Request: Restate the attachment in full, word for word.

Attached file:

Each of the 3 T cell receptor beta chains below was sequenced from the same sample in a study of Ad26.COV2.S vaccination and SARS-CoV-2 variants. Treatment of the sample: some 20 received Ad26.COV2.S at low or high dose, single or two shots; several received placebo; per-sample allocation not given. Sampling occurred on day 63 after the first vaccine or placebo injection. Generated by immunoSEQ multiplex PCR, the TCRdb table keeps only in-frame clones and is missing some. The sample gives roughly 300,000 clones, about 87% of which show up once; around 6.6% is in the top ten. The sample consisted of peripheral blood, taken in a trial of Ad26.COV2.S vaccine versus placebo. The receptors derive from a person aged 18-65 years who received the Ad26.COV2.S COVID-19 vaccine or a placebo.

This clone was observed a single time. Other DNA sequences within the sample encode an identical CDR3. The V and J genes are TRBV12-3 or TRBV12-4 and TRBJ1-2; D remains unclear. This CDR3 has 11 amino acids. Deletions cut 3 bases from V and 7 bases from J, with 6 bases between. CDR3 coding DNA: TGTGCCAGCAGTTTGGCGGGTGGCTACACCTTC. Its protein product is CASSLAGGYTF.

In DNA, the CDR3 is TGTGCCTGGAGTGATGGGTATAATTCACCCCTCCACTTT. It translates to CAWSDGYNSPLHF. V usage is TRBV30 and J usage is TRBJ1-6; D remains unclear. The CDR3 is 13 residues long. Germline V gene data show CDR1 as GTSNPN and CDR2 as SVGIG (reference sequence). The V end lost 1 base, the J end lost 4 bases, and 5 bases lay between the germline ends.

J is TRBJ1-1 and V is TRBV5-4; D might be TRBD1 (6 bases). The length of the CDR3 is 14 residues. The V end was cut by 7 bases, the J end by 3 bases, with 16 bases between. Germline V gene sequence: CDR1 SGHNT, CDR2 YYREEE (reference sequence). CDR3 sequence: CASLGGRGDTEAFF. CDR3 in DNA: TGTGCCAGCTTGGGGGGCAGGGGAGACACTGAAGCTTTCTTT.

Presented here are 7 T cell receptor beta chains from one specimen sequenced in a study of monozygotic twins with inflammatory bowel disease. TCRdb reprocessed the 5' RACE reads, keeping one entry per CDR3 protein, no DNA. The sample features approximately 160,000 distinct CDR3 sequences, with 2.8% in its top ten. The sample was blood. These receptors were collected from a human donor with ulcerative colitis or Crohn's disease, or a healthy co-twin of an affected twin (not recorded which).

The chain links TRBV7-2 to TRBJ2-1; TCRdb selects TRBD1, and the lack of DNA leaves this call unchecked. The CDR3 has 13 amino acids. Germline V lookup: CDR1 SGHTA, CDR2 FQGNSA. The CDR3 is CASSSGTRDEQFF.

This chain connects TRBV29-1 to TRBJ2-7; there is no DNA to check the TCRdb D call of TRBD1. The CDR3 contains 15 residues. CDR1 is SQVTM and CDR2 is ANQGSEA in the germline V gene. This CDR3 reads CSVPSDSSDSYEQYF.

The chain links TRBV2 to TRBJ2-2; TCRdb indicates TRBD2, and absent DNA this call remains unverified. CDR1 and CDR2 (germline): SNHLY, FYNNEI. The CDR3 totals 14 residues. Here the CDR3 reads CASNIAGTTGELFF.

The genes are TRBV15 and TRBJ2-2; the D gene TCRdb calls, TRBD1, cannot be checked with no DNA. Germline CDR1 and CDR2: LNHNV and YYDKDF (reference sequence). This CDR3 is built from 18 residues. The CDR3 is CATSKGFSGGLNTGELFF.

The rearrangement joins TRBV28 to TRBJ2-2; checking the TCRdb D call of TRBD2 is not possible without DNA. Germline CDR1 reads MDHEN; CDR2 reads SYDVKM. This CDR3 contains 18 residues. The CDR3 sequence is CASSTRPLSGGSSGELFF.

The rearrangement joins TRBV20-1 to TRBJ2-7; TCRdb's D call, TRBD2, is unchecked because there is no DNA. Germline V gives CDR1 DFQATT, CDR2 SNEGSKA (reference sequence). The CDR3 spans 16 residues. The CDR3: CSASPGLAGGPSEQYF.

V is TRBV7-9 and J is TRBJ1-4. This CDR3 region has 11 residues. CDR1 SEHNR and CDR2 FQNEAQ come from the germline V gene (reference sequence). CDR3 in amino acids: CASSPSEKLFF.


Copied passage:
Each of the 3 T cell receptor beta chains below was sequenced from the same sample in a study of Ad26.COV2.S vaccination and SARS-CoV-2 variants. Treatment of the sample: some 20 received Ad26.COV2.S at low or high dose, single or two shots; several received placebo; per-sample allocation not given. Sampling occurred on day 63 after the first vaccine or placebo injection. Generated by immunoSEQ multiplex PCR, the TCRdb table keeps only in-frame clones and is missing some. The sample gives roughly 300,000 clones, about 87% of which show up once; around 6.6% is in the top ten. The sample consisted of peripheral blood, taken in a trial of Ad26.COV2.S vaccine versus placebo. The receptors derive from a person aged 18-65 years who received the Ad26.COV2.S COVID-19 vaccine or a placebo.

This clone was observed a single time. Other DNA sequences within the sample encode an identical CDR3. The V and J genes are TRBV12-3 or TRBV12-4 and TRBJ1-2; D remains unclear. This CDR3 has 11 amino acids. Deletions cut 3 bases from V and 7 bases from J, with 6 bases between. CDR3 coding DNA: TGTGCCAGCAGTTTGGCGGGTGGCTACACCTTC. Its protein product is CASSLAGGYTF.

In DNA, the CDR3 is TGTGCCTGGAGTGATGGGTATAATTCACCCCTCCACTTT. It translates to CAWSDGYNSPLHF. V usage is TRBV30 and J usage is TRBJ1-6; D remains unclear. The CDR3 is 13 residues long. Germline V gene data show CDR1 as GTSNPN and CDR2 as SVGIG (reference sequence). The V end lost 1 base, the J end lost 4 bases, and 5 bases lay between the germline ends.

J is TRBJ1-1 and V is TRBV5-4; D might be TRBD1 (6 bases). The length of the CDR3 is 14 residues. The V end was cut by 7 bases, the J end by 3 bases, with 16 bases between. Germline V gene sequence: CDR1 SGHNT, CDR2 YYREEE (reference sequence). CDR3 sequence: CASLGGRGDTEAFF. CDR3 in DNA: TGTGCCAGCTTGGGGGGCAGGGGAGACACTGAAGCTTTCTTT.

Presented here are 7 T cell receptor beta chains from one specimen sequenced in a study of monozygotic twins with inflammatory bowel disease. TCRdb reprocessed the 5' RACE reads, keeping one entry per CDR3 protein, no DNA. The sample features approximately 160,000 distinct CDR3 sequences, with 2.8% in its top ten. The sample was blood. These receptors were collected from a human donor with ulcerative colitis or Crohn's disease, or a healthy co-twin of an affected twin (not recorded which).

The chain links TRBV7-2 to TRBJ2-1; TCRdb selects TRBD1, and the lack of DNA leaves this call unchecked. The CDR3 has 13 amino acids. Germline V lookup: CDR1 SGHTA, CDR2 FQGNSA. The CDR3 is CASSSGTRDEQFF.

This chain connects TRBV29-1 to TRBJ2-7; there is no DNA to check the TCRdb D call of TRBD1. The CDR3 contains 15 residues. CDR1 is SQVTM and CDR2 is ANQGSEA in the germline V gene. This CDR3 reads CSVPSDSSDSYEQYF.

The chain links TRBV2 to TRBJ2-2; TCRdb indicates TRBD2, and absent DNA this call remains unverified. CDR1 and CDR2 (germline): SNHLY, FYNNEI. The CDR3 totals 14 residues. Here the CDR3 reads CASNIAGTTGELFF.

The genes are TRBV15 and TRBJ2-2; the D gene TCRdb calls, TRBD1, cannot be checked with no DNA. Germline CDR1 and CDR2: LNHNV and YYDKDF (reference sequence). This CDR3 is built from 18 residues. The CDR3 is CATSKGFSGGLNTGELFF.

The rearrangement joins TRBV28 to TRBJ2-2; checking the TCRdb D call of TRBD2 is not possible without DNA. Germline CDR1 reads MDHEN; CDR2 reads SYDVKM. This CDR3 contains 18 residues. The CDR3 sequence is CASSTRPLSGGSSGELFF.

The rearrangement joins TRBV20-1 to TRBJ2-7; TCRdb's D call, TRBD2, is unchecked because there is no DNA. Germline V gives CDR1 DFQATT, CDR2 SNEGSKA (reference sequence). The CDR3 spans 16 residues. The CDR3: CSASPGLAGGPSEQYF.

V is TRBV7-9 and J is TRBJ1-4. This CDR3 region has 11 residues. CDR1 SEHNR and CDR2 FQNEAQ come from the germline V gene (reference sequence). CDR3 in amino acids: CASSPSEKLFF.